Novak Djokovic fights back from bagel to reach Rome quarters - UBITENNIS
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Novak Djokovic fights back from bagel to reach Rome quarters

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Novak Djokovic has set up a blockbuster quarter final encounter with Rafa Nadal at the Rome Open but the Serbian had to do it the hard way after overcoming Thomaz Bellucci 0-6, 6-3, 6-2 in 1 hour and 39 minutes.

 

It’s not every day that you see the world number one (whoever it may be) on the receiving end of a bagel but Djokovic posted what was probably his worst set of tennis in over a year, with plenty of unforced errors and no spark to his game. Albeit, credit must also be given to Bellucci who was tremendously solid from the back of the court and granted his opponent no lifelines. In fact, Djokovic only recorded three points in the opening three games. There were a few games where the stupefied Serb made inroads and looked like he would break his duck but Bellucci, who looked up for a long and draining mental battle, dashed those hopes and remarkably rounded off the first set 6-0 to the astonishment of Campo Centrale.

When Djokovic finally won his first game of the clash he raised his arms to the air and it definitely marked a turning point. He seamingly gor rid of the rust and started to hit the winners he’s always hit and erradicate his unforced errors. This forced Bellucci into making more mistakes and Djokovic finally broke the Brazilian in the sixth game and steered towards a 6-3 second set win.

It may have been one set all but the unanimous feeling was that the match was all but over. Djokovic broke Bellucci in the opening game and felt in control of every rally. Despite a couple of hiccups, notably at 3-2 on serve, Djokovic didn’t have much trouble closing out the deciding set 6-2 and will now have to recover quickly to take on Rafa Nadal, in what will be a huge match to draw many conclusions for the upcoming French Open. A huge mental battle which could hold a huge influence on proceedings in Paris in a couple of weeks time

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Dominic Thiem Hopes To Emulate Coach Massu In 2021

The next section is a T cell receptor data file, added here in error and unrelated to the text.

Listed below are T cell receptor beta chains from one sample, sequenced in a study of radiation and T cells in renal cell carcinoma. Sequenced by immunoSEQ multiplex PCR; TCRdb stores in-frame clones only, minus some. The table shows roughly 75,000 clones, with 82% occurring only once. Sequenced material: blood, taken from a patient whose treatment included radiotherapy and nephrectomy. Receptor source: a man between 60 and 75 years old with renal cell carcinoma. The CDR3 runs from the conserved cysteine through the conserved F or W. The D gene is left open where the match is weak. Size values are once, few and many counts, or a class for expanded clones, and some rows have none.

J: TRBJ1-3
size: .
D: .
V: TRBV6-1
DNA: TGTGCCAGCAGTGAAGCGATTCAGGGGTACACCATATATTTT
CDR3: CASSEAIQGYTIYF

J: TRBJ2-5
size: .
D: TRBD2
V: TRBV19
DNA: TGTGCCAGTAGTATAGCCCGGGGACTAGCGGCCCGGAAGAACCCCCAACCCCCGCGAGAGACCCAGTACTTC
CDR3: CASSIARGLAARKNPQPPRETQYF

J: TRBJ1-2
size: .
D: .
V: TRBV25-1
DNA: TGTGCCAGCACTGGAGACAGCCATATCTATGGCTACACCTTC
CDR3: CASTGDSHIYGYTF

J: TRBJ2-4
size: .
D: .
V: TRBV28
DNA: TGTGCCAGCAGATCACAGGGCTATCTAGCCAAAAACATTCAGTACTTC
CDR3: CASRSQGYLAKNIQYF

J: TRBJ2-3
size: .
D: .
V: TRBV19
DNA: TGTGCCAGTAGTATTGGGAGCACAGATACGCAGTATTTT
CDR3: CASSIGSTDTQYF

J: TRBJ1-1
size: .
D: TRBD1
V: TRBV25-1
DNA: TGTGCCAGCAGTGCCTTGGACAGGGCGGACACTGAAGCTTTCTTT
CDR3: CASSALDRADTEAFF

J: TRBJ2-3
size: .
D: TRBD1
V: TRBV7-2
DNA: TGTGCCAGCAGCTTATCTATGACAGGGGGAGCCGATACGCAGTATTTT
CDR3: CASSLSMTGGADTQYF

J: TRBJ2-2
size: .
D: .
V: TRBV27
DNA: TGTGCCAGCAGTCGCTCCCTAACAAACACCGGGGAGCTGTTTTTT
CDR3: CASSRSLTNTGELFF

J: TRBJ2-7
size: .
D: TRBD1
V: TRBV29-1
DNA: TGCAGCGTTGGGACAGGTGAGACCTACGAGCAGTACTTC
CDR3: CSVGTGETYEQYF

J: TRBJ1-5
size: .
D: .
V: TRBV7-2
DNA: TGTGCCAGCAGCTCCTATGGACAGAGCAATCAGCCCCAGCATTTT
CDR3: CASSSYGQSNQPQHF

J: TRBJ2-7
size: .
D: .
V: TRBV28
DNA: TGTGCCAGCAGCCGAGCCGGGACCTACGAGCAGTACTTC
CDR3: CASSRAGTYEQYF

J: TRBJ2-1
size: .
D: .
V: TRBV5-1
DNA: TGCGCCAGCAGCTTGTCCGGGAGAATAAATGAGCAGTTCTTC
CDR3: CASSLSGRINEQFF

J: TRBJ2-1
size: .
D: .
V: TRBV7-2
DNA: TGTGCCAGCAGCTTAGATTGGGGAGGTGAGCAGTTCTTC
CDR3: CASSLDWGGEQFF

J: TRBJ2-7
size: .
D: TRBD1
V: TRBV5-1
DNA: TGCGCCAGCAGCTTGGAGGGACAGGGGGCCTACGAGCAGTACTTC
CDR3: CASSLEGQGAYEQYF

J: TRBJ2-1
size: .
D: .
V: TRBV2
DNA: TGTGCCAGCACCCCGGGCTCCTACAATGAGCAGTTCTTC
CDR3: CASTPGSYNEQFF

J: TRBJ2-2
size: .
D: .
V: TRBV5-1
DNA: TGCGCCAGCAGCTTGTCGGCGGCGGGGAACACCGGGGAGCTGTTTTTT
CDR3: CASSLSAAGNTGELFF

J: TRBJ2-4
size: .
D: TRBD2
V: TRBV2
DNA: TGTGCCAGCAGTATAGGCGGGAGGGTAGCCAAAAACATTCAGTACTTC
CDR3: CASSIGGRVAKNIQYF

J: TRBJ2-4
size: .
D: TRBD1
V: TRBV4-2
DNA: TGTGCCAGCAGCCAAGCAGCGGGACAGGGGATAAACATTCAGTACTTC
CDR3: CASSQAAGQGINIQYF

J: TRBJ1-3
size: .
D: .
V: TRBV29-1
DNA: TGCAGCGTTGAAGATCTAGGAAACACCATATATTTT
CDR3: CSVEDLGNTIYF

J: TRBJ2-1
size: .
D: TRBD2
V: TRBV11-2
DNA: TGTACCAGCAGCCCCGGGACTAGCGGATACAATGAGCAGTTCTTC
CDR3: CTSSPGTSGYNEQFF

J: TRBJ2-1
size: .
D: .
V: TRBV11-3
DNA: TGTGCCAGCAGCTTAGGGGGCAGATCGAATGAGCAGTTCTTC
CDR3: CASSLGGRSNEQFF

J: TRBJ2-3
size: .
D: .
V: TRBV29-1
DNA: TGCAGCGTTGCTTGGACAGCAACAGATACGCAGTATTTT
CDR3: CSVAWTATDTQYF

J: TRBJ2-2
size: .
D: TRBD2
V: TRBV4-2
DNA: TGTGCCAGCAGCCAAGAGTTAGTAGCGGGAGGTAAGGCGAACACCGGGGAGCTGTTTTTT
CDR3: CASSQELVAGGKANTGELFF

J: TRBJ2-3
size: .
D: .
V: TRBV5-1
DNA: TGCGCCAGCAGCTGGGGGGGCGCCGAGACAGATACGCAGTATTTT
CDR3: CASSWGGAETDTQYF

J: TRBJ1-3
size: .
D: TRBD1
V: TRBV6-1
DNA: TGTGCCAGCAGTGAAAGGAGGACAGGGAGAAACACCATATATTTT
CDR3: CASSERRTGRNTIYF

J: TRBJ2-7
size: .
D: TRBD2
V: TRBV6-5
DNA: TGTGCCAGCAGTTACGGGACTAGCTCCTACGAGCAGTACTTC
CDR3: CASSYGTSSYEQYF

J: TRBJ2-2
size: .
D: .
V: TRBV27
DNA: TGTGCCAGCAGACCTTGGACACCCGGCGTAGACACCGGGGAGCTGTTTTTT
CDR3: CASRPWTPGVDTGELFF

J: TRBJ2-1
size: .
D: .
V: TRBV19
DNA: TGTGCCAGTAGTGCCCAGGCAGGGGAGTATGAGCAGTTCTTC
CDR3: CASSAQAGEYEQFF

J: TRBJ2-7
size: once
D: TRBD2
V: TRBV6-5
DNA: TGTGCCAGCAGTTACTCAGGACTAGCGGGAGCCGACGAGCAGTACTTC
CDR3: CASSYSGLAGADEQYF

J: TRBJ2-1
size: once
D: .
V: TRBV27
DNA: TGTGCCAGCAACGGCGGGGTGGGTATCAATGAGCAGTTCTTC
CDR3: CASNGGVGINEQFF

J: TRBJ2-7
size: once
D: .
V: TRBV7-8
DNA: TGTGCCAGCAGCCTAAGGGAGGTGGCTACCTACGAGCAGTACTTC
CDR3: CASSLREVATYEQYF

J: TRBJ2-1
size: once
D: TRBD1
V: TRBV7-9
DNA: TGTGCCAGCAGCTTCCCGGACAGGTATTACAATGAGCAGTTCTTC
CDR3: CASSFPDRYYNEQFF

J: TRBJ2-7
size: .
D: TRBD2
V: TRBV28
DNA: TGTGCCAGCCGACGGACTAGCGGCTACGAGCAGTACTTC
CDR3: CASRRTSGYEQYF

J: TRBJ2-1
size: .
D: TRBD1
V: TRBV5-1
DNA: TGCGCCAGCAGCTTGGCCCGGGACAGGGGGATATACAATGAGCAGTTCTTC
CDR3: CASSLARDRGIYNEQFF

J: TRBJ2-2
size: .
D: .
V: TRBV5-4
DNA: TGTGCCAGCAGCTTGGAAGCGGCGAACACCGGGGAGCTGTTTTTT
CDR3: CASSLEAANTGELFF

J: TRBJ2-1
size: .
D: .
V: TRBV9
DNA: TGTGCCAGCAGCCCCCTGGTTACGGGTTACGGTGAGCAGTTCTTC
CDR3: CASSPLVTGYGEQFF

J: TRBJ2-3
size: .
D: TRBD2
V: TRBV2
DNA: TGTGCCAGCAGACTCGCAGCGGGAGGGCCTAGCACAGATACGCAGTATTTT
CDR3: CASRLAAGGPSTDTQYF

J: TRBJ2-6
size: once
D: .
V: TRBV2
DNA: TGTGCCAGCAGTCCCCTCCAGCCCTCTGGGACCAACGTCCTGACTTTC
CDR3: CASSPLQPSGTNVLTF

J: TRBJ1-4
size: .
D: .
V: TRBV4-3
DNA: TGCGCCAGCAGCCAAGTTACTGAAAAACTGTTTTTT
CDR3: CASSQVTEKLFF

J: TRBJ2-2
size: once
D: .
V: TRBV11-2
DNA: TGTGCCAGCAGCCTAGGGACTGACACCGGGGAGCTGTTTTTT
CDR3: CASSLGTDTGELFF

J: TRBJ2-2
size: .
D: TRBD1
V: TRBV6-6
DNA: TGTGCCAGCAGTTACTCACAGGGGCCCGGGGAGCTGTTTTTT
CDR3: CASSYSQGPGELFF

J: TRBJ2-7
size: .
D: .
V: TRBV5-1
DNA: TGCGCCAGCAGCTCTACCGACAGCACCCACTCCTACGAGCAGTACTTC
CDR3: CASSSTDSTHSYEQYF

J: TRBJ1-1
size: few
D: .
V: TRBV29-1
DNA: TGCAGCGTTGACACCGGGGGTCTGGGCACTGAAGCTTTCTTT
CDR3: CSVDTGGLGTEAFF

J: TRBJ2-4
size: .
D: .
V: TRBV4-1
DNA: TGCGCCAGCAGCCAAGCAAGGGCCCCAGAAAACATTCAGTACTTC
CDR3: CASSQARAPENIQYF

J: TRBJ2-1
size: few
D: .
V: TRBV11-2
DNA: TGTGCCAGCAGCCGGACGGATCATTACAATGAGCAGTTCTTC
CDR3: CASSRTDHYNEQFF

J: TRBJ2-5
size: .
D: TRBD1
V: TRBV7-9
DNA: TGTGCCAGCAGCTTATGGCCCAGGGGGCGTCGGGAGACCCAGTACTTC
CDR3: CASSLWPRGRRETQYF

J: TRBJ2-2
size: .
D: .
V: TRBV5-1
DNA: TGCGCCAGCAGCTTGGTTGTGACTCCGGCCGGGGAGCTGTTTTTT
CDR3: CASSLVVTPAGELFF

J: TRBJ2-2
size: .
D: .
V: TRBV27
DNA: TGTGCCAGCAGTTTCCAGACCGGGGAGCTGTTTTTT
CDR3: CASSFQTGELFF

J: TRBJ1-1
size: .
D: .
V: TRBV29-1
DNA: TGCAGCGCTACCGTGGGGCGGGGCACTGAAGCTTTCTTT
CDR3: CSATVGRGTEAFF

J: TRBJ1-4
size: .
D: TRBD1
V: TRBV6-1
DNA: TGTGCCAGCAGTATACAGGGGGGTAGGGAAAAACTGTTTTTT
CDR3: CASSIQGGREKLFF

The Austrian has set his sights of claiming an Olympic medal despite previously saying he was not a fan of the event.

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World No.3 Dominic Thiem has confirmed that he is targeting glory at the Olympic Games next year after previously casting doubts over playing at the event.

 

The US Open champion confirmed on his website that he will be playing at the Games because the event ‘fits into his schedule’ and he wants to experience what his coach went through. Mentor Nicolas Massu is a two-time Olympic champion after winning both the singles and doubles titles at the 2004 Athens Games. The 41-year-old is the first and only athlete from Chile to have won multiple gold medals.

“I am going to participate at the Olympic Summer Games in Tokyo starting on July 23! I have been thinking about it for a longer period of time, and next year it eventually fits into my tournament schedule,” Thiem wrote on his personal website.
“I am looking forward to it to compete for a medal. My coach Nicolas Massu won two gold medals in Athens in 2004, he told me about the incredibly wonderful emotions. I want to feel these kind of emotions myself. For an athlete the atmosphere at the Olympics must be unique, I want to soak it all up.”

Thiem’s commitment is a big U-turn compared to that of the past. Prior to the 2016 Rio Olympics, which he didn’t play in, he said that the Olympics were only important if you win a medal. During the same interview he added that he would rather play on the ATP Tour and in the Davis Cup.

“I’m not a big fan of the Olympic Games. The ATP calendar is a bit complex due to the Olympic event,” he told TennisNet in 2015.

The Tokyo Games were meant to take place earlier this summer, but had to be postponed due to the COVID-19 pandemic. The tennis tournament is set to be held at the Ariake Coliseum which usually hosts the Pan Pacific Open. Thiem will be bidding to become the first player from his country to win a medal in the Open Era. The only other Austrian to have won a medal at the Games was Felix Pipes who won a silver in the doubles competition back in 1912.